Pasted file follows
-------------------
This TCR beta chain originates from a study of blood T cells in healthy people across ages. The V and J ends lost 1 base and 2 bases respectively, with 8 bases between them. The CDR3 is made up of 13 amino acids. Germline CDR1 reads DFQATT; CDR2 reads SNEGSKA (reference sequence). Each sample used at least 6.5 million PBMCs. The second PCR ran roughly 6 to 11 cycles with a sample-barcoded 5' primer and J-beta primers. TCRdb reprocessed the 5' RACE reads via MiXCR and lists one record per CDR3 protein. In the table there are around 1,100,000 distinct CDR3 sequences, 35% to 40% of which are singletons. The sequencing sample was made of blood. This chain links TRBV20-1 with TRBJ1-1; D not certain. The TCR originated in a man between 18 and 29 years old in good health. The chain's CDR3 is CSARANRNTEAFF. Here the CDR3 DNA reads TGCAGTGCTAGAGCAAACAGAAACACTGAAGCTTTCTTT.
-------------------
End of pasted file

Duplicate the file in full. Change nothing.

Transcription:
This TCR beta chain originates from a study of blood T cells in healthy people across ages. The V and J ends lost 1 base and 2 bases respectively, with 8 bases between them. The CDR3 is made up of 13 amino acids. Germline CDR1 reads DFQATT; CDR2 reads SNEGSKA (reference sequence). Each sample used at least 6.5 million PBMCs. The second PCR ran roughly 6 to 11 cycles with a sample-barcoded 5' primer and J-beta primers. TCRdb reprocessed the 5' RACE reads via MiXCR and lists one record per CDR3 protein. In the table there are around 1,100,000 distinct CDR3 sequences, 35% to 40% of which are singletons. The sequencing sample was made of blood. This chain links TRBV20-1 with TRBJ1-1; D not certain. The TCR originated in a man between 18 and 29 years old in good health. The chain's CDR3 is CSARANRNTEAFF. Here the CDR3 DNA reads TGCAGTGCTAGAGCAAACAGAAACACTGAAGCTTTCTTT.